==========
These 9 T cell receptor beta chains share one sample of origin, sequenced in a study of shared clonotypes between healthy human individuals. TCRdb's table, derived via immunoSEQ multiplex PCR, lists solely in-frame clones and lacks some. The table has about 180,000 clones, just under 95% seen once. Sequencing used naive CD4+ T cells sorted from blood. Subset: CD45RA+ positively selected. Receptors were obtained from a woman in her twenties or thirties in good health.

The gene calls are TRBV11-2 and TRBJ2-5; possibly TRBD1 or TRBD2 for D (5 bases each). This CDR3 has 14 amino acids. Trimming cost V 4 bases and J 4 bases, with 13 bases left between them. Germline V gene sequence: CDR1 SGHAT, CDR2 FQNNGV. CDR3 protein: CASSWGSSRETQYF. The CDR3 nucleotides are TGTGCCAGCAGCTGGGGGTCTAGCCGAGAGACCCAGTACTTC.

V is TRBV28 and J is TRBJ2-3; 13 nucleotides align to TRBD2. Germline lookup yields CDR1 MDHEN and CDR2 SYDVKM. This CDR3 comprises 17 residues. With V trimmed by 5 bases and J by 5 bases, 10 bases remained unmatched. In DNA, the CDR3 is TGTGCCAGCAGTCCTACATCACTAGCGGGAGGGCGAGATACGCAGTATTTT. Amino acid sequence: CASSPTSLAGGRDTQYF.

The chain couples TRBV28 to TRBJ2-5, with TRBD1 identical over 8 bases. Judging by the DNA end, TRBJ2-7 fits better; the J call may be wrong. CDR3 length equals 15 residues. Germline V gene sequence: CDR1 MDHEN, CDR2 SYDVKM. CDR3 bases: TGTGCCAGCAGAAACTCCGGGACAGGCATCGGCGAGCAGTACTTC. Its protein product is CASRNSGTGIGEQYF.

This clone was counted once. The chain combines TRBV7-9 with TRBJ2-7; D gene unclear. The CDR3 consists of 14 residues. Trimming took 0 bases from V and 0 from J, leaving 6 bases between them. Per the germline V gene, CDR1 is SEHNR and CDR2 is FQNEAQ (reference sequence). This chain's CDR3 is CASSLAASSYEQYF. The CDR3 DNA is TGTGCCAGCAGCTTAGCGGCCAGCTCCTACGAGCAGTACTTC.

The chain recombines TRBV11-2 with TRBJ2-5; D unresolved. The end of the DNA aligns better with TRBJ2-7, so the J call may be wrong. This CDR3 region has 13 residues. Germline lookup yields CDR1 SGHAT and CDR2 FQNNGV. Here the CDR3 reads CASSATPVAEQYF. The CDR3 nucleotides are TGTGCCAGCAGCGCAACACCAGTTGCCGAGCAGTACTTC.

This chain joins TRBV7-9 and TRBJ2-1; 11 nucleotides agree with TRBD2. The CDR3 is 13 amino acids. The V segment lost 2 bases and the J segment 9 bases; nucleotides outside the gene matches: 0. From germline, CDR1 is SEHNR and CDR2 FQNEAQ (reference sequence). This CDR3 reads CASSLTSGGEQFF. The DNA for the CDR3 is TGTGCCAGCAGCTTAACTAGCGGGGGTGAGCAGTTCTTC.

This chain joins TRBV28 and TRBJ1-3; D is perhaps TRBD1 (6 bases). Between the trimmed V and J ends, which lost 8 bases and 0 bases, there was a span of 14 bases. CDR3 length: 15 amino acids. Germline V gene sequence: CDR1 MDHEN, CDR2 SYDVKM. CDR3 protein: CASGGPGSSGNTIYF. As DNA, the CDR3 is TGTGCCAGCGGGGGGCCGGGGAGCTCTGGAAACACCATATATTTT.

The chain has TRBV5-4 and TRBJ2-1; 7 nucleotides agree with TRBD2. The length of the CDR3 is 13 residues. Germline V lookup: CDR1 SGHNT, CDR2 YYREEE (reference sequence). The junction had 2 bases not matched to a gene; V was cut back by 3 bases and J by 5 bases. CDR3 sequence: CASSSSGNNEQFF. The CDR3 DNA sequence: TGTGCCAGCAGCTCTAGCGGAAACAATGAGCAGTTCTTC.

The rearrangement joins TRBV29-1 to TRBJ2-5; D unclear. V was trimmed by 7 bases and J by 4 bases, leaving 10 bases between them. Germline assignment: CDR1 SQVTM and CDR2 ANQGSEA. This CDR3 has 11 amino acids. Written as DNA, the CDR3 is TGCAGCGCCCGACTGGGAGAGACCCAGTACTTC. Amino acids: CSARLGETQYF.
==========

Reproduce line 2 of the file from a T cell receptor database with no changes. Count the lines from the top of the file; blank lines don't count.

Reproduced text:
The gene calls are TRBV11-2 and TRBJ2-5; possibly TRBD1 or TRBD2 for D (5 bases each). This CDR3 has 14 amino acids. Trimming cost V 4 bases and J 4 bases, with 13 bases left between them. Germline V gene sequence: CDR1 SGHAT, CDR2 FQNNGV. CDR3 protein: CASSWGSSRETQYF. The CDR3 nucleotides are TGTGCCAGCAGCTGGGGGTCTAGCCGAGAGACCCAGTACTTC.